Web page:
A true friend is someone who stands up for you. When others try to hurt you emotionally or physically, they do everything they can to make sure you stay safe. They don’t care who is trying to harm you; they will defend you anytime, anywhere. If they can help you, they’ll do it without reservation or reward. Let us see some of the life lessons from friends we can learn:
Quality Is Better Than Quantity – 1st Lessons From Friends
Having a small circle of friends who are always there for you is better than having an endless set of friends with who you aren’t in touch.
Being Yourself Is Enough – 2nd Lessons From Friends
Regardless of your flaws, your true friends will accept you the way you are.
First Impressions Aren’t Last – 3rd Lessons From Friends
You wouldn’t have thought the same about your best friend when you first met them as you do now.
Change Is Good – 4th Lessons From Friends
Times change, friends move away, but distance only makes the heart grow fonder.
It’s Okay To Have Different Opinions – 5th Lessons From Friends
You may not always agree with your friends but you understand that you can all have different perspectives.
What Are The Four Stages Of Friendships?
You may not have thought about these stages in the past because they just show up naturally over time, often while you’re unaware. In childhood, school systems have a way of moving you from one phase to another. But now that you’re an adult on your own, you’re going to have to be much more intentional, and this basic understanding will be foundational for you to have social success.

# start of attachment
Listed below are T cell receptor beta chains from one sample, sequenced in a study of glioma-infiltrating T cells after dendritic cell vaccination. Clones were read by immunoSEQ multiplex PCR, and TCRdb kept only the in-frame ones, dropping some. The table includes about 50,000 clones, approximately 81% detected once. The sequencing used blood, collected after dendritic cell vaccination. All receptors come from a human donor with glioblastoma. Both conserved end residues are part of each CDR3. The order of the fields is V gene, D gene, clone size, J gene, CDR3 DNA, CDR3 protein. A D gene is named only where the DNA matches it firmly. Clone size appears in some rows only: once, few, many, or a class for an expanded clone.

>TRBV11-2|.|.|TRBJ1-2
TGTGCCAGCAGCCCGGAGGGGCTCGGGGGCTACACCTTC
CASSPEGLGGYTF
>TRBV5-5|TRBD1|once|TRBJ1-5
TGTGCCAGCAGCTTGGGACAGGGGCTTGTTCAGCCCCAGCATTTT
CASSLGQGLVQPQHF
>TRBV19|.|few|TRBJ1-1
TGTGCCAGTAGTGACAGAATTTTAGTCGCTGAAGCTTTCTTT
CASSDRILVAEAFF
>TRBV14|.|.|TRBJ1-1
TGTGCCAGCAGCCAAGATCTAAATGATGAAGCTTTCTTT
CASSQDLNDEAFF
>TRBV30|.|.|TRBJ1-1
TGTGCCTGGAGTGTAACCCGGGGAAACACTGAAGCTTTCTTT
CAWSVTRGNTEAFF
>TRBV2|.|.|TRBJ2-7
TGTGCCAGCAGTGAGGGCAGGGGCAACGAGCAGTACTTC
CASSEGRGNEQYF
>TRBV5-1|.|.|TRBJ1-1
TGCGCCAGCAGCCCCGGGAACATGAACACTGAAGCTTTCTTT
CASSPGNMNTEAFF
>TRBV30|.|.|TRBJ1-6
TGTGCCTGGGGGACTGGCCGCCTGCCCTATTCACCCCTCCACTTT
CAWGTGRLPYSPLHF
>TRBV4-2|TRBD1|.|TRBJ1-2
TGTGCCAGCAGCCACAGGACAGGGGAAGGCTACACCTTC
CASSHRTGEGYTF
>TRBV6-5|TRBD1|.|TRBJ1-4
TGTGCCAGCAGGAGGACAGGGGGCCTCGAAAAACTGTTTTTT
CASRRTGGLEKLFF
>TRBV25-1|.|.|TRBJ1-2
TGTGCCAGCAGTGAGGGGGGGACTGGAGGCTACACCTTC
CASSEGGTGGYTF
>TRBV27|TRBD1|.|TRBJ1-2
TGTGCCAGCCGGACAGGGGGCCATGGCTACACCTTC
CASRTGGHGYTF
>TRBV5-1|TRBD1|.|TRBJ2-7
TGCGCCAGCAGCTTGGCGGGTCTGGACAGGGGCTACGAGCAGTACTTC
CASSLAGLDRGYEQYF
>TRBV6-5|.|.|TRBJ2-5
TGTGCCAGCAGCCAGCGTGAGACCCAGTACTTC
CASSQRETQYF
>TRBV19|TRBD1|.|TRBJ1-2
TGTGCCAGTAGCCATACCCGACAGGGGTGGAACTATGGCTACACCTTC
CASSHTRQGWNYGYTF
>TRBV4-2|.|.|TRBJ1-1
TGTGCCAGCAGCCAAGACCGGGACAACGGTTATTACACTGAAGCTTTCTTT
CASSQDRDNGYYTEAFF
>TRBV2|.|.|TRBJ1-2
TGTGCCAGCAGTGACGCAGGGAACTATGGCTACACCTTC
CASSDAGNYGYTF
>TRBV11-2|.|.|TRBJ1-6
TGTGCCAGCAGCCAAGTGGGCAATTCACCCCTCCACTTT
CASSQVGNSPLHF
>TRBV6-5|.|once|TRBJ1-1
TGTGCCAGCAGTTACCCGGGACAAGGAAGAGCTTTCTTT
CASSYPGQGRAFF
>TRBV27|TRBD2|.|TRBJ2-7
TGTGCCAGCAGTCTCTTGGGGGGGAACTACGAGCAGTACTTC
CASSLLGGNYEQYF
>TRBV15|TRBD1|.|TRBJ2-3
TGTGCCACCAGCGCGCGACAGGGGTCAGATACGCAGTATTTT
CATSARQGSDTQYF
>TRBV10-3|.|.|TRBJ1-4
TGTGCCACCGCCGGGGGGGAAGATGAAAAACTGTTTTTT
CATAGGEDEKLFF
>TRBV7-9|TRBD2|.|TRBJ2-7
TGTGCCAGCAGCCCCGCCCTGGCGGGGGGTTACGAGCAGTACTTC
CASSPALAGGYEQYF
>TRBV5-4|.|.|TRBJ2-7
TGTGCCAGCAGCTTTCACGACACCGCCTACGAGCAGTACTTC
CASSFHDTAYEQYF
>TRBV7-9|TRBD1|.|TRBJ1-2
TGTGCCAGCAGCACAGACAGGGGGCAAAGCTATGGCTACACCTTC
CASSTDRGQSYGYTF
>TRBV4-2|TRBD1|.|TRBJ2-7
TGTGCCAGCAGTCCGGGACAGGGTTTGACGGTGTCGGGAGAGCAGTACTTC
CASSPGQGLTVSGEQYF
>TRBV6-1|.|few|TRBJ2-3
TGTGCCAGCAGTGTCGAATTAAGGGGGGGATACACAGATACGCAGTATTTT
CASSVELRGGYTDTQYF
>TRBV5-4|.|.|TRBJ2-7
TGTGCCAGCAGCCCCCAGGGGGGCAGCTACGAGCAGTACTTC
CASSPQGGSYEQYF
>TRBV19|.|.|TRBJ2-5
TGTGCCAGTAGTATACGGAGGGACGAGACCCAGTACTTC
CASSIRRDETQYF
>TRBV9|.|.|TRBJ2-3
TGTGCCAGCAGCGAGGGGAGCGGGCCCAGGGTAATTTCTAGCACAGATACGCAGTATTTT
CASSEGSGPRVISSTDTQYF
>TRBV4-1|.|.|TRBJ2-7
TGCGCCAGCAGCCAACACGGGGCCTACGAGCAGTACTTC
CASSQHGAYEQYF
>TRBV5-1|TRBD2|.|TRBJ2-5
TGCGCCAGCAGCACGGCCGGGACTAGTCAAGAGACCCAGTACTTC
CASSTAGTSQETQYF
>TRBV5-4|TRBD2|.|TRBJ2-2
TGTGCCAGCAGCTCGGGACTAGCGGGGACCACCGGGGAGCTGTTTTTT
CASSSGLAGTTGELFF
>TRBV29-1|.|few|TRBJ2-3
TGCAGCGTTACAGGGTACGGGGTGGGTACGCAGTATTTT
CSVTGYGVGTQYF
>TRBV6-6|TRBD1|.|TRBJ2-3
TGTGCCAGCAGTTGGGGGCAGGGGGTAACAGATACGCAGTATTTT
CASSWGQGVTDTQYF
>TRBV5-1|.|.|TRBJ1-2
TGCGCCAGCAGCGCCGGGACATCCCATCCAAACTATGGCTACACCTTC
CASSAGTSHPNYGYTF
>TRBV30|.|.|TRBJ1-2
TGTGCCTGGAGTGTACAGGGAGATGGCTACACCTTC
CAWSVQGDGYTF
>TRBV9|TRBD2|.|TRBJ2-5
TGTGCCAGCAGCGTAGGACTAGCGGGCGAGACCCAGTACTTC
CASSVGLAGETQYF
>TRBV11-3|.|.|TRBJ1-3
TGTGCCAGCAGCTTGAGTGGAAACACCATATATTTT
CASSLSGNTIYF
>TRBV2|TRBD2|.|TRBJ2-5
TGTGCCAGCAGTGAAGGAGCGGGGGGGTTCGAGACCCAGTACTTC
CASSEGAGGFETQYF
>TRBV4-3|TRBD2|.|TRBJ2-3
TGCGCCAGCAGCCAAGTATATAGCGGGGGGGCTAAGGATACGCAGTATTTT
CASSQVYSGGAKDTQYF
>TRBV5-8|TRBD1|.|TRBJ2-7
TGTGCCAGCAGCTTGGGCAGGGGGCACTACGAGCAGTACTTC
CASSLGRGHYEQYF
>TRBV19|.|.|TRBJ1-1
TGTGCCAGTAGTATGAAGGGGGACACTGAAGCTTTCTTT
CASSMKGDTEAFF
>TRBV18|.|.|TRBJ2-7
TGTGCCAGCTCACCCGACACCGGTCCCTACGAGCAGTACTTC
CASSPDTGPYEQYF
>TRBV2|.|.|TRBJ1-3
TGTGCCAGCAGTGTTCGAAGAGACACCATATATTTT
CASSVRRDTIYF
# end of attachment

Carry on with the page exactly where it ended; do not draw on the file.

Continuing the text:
All friendships initially start as acquaintances. This is someone with whom you share and know “public” information (facts) about. You may interact with them, but don’t really consider them to be your friend. It takes just a few times seeing someone to consider them an acquaintance but that person may or may not move past this stage in your association with them.
This is someone with whom you discover common interests, activities, and concerns. You may even learn a little about each other’s goals, wishes, or opinions. It takes some time to develop the status of a peer because it implies that you have encountered the person on numerous occasions and have some type of involvement with them. As you discover who does and does not share your values and goals, it’s natural for fewer people to progress past this stage.
A close friend is someone you would consider part of your inner circle and with whom you share some similar life goals and values. These are people who know the most about your life and have likely been through a few ups and downs with you. Close friends are generally those you see and talk to the most often.
Lastly, a best friend is someone with whom you have built up a strong level of trust and could share almost everything. The development of a best friend relationship takes time and experience together; it cannot happen overnight. It implies a commitment to support one another and requires honesty, loyalty, and discretion from both parties.
Related Posts: What Are The Benefits Of Friendship?
“A real friend is one who walks in when the rest of the world walks out”